About

Andrew Cornell Robinson (b. 1968) is an interdisciplinary artist based in New York City.

Robinson's oeuvre encompasses paintings, ceramic sculpture, installations, and an array of works on paper such as drawings, prints, collages, and photographs. Early on he was apprenticed first to an abstract expressionist painter and then with a ceramist, experiences that catalyzed his interest in bridging hybrid craft traditions with contemporary ideas about abstraction. He studied at the Glasgow School of Art and received a BFA in ceramics from the Maryland Institute College of Art, followed by a MFA in painting from the School of Visual Arts. After he moved to New York City he began a daily drawing practice that continues to this day and informs an expansive visual vocabulary that he uses in his paintings on canvas, paper, and porcelain. During a residency at the Edward F. Albee foundation, Robinson shifted his focus from parallel practices in ceramic and painting, to an integrated approach to making; beginning to experiment with arrangements of painted or printed panels juxtaposed with figures, vessels, and fetish objects culminating in altar-like assemblages. These groupings of images and artifacts have become central to his work and function like a secular altar form, reminiscent of the ancestral family altars that he was raised with.

Robinson's work has been presented in group and solo exhibitions with galleries and museums including with the Anna Kustera Gallery, the Fields Sculpture Park at Art Omi, the Ross Art Museum, the Baltimore Contemporary Museum of Art, the United Kingdom’s Crafts Council, and as a participating artist with Debt Fair at the Whitney Museum of American Art. Robinson is a member of the faculty at Parsons School of Design, and he has been a visiting artist and faculty at Columbia University, Pacific Northwest College of Art, Greenwich House Pottery, Brooklyn College, Cooper Union, School of Visual Art, and Pratt Art Institute. He lives and works in New York City.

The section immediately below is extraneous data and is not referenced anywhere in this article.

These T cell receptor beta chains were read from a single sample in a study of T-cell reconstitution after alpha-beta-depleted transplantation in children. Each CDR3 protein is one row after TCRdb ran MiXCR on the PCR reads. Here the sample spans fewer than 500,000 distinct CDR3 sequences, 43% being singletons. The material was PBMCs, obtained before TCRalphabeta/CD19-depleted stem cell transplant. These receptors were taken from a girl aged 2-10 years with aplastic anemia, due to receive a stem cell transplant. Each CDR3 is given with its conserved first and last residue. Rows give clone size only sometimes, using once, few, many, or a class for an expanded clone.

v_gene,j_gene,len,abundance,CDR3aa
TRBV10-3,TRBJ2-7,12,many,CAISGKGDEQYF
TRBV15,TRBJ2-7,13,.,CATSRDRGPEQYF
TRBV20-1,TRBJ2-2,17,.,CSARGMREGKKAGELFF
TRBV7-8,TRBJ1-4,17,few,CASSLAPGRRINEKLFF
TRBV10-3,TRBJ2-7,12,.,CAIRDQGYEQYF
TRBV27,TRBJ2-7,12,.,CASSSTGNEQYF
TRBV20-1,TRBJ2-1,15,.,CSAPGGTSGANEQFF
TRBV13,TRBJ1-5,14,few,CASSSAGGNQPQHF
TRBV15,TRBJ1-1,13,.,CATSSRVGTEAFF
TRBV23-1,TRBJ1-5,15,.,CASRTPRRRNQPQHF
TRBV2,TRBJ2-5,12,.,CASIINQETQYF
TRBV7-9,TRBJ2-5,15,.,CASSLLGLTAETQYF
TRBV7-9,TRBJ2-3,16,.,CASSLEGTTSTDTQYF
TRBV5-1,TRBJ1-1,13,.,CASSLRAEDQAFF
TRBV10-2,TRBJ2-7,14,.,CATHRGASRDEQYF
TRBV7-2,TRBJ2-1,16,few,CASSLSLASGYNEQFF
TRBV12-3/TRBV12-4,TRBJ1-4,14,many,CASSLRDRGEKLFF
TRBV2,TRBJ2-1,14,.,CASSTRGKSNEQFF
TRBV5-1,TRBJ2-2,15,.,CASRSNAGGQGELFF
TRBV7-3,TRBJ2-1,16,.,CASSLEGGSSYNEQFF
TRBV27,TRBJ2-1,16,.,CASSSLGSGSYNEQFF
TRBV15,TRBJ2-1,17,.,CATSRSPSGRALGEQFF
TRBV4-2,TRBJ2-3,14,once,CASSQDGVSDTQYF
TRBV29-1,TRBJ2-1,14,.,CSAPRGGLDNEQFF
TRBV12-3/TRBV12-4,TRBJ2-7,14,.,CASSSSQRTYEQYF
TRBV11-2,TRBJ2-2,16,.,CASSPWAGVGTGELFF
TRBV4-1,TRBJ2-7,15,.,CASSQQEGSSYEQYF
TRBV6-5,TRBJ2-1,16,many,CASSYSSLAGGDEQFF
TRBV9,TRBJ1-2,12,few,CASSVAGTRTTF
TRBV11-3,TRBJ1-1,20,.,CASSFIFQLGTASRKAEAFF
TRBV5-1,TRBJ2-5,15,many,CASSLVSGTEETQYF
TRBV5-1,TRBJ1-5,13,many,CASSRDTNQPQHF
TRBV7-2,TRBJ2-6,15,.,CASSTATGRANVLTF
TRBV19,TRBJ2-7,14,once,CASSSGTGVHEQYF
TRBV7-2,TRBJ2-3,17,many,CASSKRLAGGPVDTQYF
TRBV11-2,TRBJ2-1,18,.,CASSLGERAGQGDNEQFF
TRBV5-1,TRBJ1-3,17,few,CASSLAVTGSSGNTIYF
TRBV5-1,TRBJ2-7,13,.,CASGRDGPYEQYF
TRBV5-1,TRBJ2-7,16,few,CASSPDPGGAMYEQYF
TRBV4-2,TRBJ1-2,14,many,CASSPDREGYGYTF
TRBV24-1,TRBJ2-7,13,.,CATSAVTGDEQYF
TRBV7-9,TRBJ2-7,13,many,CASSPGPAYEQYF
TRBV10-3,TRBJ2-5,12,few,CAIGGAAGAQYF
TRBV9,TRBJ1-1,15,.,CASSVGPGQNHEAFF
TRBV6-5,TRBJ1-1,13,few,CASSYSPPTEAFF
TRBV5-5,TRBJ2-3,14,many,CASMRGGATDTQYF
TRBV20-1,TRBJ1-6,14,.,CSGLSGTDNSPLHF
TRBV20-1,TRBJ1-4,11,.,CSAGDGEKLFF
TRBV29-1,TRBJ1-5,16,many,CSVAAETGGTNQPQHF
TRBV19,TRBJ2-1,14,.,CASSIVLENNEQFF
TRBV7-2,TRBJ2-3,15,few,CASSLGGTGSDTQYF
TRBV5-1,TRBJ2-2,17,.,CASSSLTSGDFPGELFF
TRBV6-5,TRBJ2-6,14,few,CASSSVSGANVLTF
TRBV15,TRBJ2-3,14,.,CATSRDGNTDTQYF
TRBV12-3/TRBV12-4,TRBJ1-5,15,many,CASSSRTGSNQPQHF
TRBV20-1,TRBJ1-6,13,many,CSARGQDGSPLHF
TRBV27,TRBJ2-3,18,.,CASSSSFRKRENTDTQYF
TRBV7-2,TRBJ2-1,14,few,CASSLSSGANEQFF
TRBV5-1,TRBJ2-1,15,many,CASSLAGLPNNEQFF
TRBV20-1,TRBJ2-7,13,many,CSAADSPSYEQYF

Artist’s Statement
My painting and assemblages combine revisionist histories with queer and peculiar characters whose stories of omission are re-imagined through a codex of images, objects, and installations. In my art, the role of memory does not explore the past so much as it transforms it through obfuscation and abstraction. I begin by imagining a person, place, or thing that I then draw numerous images of, each one reflecting parallel trains of thought. Portraits painted or printed are then obscured, abstracted, or erased. These images are juxtaposed with an assemblage of sculptural artifacts alluding to queer histories in the space between personal and historical memory.
Earlier this year I developed a body of work that incorporated appropriated stills from police surveillance footage used as part of a sting operation to arrest gay men in 1960s Ohio for violating sodomy laws. This work explores “portraits” of these men juxtaposed with a floral still life; a simultaneous representation of the surveillance panopticon, and the vanitas, a symbol of the futility of pleasure. These images are juxtaposed with porcelain forms in which I have applied layers of custom printed under-glaze decals with text, graffiti, and gestural drawings resulting in obfuscations of the images and objects below; an erasure, a pentimento, a residual trace of the portraits beneath.

Studio Notes

Topic: Vanitas, Obfuscations, A Queer Pentimento, Congregation of Wits